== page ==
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Flaws in Lancet 2006 study - new report
Posted by ALP February 10 2008, 11:12 » Uploaded 10/02/08 12:38  

New 50-page research paper from Professor Michael Spagat of Royal Holloway, University of London:

Ethical and Data-Integrity Problems in the Second Lancet Survey of Mortality in Iraq

February 2008

Abstract: I consider the second Lancet survey of mortality in Iraq published in 2006. I give evidence of ethical violations against the survey’s respondents including endangerment, privacy breeches and shortcomings in obtaining informed consent. Violations to minimal disclosure standards include non-disclosure of the survey’s questionnaire, data-entry form, data matching anonymized interviewer IDs with households and sample design. I present evidence suggesting data fabrication and falsification that falls into nine broad categories: 1) non-disclosure of key information; 2) implausible data on non-response rates and security-related failures to visit selected clusters; 3) evidence suggesting that the survey’s figure for violent deaths was extrapolated from two earlier surveys; 4) presence of a number of known risk factors for interviewer fabrication listed in a joint document of American Association for Public Opinion Research and the American Statistical Association; 5) a claimed field-work regime that seems impossible without field workers crossing ethical boundaries; 6) large discrepancies with other data sources on the total number of violent deaths and their distribution in time and space; 7) two particular clusters that appears to contain fabricated data; 8) irregular patterns suggestive of fabrication in claimed confirmations of violent deaths through death certificates and 9) persistent mishandling of other evidence on mortality in Iraq presented so as to suggest greater support for the survey’s findings from other evidence than is actually the case. (Intro & supporting links) (Paper - PDF file)

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Comment 01 – ALP February 10 2007, 13:21

The following comparisons are not included among these L2 [Lancet 2006] footnotes despite being far more relevant to the case of Iraq than the articles cited. They all suggest substantially more than 20% coverage for media-based monitoring in Iraq, contrary to the L2 claim that “we can find no conflict situation where passive surveillance recorded more than 20% of the deaths measured by population-based methods”:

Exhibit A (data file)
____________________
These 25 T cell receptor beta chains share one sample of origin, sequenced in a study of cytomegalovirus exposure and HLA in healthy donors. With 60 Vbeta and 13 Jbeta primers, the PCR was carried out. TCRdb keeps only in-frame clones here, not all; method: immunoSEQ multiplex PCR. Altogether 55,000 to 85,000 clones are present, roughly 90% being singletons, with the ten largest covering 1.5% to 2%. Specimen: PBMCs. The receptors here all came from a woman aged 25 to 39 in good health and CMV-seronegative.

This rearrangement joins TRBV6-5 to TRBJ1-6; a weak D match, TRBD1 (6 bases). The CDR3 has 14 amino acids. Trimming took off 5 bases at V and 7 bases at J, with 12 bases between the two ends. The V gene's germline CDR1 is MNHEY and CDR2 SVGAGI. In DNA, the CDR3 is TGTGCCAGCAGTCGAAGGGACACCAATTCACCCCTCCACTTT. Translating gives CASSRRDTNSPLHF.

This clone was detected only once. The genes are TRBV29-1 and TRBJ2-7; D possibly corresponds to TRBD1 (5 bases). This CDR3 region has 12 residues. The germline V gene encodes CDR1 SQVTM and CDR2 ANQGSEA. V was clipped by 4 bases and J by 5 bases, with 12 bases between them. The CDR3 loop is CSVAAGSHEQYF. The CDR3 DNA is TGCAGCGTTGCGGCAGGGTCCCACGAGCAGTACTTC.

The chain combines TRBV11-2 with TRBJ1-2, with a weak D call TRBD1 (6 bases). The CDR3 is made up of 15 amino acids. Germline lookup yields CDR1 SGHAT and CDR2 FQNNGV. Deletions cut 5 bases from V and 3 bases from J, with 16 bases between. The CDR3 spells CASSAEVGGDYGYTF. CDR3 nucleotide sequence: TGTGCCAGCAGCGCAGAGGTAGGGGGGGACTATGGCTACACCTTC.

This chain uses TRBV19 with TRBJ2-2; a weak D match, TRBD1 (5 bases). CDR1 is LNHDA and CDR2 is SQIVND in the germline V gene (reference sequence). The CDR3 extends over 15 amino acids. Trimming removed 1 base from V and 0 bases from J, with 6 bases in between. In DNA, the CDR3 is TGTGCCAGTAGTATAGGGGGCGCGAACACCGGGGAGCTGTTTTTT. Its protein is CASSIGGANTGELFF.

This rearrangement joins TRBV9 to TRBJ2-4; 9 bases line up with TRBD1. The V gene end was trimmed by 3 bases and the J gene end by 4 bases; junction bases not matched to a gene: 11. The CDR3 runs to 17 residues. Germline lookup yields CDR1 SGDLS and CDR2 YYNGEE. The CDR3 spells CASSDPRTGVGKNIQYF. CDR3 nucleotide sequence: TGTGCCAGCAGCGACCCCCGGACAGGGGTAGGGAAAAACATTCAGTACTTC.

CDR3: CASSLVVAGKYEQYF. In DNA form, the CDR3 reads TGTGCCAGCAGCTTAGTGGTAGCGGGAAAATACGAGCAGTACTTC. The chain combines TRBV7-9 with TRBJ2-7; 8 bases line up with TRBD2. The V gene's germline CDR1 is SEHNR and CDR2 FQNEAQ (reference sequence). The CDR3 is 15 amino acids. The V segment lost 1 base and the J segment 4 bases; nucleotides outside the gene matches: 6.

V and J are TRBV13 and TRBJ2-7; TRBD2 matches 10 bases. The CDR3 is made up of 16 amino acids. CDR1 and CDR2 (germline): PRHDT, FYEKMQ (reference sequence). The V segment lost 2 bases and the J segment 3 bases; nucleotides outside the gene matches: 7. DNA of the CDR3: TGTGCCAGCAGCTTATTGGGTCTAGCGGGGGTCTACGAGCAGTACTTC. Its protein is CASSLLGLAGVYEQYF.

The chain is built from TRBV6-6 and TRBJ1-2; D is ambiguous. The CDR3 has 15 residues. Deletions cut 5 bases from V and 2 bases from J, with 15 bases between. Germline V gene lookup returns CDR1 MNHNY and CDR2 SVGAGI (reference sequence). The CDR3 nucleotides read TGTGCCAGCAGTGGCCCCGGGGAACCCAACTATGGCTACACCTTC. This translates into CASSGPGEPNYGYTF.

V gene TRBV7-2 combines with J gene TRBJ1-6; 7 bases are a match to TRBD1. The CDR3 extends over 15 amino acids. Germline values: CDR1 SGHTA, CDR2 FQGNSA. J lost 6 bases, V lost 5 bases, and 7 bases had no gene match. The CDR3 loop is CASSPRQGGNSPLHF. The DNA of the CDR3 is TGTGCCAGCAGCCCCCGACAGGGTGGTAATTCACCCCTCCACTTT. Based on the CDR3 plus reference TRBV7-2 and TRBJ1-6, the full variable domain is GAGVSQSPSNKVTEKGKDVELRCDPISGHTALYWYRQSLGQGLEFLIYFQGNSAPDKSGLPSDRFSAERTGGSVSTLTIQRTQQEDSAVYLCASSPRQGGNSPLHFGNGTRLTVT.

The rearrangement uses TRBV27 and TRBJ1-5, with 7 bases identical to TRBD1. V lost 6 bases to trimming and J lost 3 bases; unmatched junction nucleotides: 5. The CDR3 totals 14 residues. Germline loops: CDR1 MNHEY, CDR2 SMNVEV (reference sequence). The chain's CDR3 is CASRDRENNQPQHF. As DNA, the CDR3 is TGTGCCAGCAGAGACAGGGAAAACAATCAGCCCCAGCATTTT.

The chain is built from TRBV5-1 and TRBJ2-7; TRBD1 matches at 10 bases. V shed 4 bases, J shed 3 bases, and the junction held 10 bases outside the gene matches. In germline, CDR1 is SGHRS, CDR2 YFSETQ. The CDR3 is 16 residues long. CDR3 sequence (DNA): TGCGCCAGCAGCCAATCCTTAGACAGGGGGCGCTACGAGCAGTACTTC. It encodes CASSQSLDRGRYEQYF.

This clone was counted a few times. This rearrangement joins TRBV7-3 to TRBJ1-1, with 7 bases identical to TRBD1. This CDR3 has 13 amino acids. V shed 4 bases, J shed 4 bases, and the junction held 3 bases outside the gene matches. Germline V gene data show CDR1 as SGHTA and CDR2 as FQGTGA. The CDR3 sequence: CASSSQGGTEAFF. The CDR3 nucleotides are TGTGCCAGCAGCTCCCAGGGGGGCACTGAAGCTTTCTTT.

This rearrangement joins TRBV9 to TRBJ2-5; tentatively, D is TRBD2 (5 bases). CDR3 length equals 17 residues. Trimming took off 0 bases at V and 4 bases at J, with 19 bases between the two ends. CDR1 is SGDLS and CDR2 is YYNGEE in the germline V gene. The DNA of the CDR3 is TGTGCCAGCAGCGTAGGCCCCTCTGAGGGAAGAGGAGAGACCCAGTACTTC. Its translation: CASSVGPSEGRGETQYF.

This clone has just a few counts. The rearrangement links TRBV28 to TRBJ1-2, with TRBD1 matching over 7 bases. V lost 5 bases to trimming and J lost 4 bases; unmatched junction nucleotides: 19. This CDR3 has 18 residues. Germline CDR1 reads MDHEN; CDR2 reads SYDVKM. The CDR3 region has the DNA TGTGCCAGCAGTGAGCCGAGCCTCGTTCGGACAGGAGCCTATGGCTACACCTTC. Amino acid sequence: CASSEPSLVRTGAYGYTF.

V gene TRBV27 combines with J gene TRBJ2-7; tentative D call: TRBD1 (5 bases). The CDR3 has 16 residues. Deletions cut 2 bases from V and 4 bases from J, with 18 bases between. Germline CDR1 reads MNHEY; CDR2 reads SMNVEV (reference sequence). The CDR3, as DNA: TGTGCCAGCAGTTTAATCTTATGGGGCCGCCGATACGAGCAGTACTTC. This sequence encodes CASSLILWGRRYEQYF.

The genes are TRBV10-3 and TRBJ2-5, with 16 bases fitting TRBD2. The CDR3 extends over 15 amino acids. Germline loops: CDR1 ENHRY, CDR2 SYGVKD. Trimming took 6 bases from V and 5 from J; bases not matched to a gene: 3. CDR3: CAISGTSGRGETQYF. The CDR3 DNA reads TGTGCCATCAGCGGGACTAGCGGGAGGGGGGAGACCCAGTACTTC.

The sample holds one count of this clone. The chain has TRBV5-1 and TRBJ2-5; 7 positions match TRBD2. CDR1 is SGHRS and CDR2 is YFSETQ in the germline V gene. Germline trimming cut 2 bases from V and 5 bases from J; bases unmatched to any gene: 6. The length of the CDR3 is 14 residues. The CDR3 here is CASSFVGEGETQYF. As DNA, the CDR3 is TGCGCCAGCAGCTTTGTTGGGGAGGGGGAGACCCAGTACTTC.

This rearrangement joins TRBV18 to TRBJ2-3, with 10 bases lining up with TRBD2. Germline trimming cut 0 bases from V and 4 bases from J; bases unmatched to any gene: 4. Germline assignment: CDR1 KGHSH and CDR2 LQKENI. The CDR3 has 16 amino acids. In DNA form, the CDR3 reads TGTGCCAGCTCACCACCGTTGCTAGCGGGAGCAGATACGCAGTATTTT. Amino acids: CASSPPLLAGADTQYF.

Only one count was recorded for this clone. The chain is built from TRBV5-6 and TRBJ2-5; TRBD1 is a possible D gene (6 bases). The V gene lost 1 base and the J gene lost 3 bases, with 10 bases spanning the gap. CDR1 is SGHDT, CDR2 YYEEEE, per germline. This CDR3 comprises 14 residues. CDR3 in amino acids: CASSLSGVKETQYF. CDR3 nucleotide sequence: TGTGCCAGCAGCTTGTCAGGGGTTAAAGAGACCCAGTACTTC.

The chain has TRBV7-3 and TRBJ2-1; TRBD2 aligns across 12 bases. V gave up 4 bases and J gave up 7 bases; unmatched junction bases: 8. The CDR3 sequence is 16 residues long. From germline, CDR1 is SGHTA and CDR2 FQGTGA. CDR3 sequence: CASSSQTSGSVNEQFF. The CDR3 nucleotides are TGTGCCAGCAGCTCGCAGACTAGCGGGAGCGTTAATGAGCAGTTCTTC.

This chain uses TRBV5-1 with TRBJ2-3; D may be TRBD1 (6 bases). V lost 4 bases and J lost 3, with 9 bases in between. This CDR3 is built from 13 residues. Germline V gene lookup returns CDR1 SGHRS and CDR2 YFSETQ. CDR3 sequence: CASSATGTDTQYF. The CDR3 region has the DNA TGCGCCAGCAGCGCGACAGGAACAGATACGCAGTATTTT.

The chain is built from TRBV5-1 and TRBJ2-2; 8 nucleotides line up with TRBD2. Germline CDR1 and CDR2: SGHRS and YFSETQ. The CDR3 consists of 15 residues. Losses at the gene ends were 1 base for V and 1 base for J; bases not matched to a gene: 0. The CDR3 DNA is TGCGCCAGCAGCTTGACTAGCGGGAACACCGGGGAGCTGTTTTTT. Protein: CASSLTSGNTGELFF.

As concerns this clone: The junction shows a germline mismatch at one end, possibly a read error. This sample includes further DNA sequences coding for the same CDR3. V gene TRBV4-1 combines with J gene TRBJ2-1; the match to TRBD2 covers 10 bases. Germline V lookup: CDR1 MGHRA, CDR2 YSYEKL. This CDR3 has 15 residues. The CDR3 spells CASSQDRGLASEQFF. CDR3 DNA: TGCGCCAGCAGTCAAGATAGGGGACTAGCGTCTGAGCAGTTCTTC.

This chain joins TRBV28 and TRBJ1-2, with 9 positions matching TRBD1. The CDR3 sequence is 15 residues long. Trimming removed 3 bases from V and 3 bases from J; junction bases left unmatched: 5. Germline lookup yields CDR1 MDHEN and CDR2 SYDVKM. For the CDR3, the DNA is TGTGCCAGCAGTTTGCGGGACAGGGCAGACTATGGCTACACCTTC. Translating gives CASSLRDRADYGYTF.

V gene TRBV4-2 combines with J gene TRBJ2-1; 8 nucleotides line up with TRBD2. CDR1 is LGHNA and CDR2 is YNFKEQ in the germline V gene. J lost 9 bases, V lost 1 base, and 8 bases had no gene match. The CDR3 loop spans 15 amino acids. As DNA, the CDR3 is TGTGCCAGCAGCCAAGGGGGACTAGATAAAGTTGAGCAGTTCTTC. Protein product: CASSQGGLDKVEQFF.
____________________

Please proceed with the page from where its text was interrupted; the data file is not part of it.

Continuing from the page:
1. L1, conducted by mostly the same authors as L2, estimated 56,700 violent deaths of civilians plus combatants outside Al-Anbar governorate (a large outlier in L1) compared to 17,687 deaths of civilians in Iraq outside Anbar recorded by IBC for the L1 period.

2. The ILCS estimated 24,000 war-related deaths of civilians and combatants compared to an IBC figure of about 14,000 deaths of civilians for the ILCS coverage period.

3. A study of Afghanistan done by colleagues of the L2 authors at Johns Hopkins compared mortality estimates from a population-based survey with a body count based on media monitoring that used methods that inspired IBC’s approach.107 The survey found 5,576 killed. This compares to a media-based count of 3,620 civilians killed.

I draw two conclusions from the material discussed in this section. First, L2 is much more of an outlier in the Iraq mortality literature than would be suggested by L2’s treatment of the literature. Second, the treatment of the evidence on Iraq mortality in L2 displays a persistent pattern of data and information falsification.

[p48 of PDF paper]

Comment 02 – ALP February 10 2007, 14:40

Jon Pedersen (of ILCS) has publicly criticised the Lancet study, but hasn't yet come in for the kind of character assassination (mainly from Medialens) experienced by Spagat and IBC. He's also widely respected - even, apparently, by world-class experts such as Stephen Soldz and Les Roberts.

In an email to me (4/12/06) Pedersen wrote, in praise of the Main Street Bias (MSB) research, by Spagat et al:

I very much agree with the MSB-team that there is some main stream bias, and that this is certainly an important problem for many surveys - not only the Iraq Lancet one. [...] The MSB people have come up with some intriguing analysis of these issues.

And the New Scientist quotes Pedersen as saying that the methodological criticisms coming from people such as Spagat will probably benefit the field:

It was not easy for the Johns Hopkins and Iraqi team to have their work dissected in public (see New Scientist, 25 April, p 44), but the process may ultimately benefit the field, says Pedersen. The discussion has prompted many researchers to think about how potential biases such as those outlined by Spagat could creep in. "The debate has had a positive effect in many ways," he says.(From issue 2615 of New Scientist magazine, 01 August 2007)


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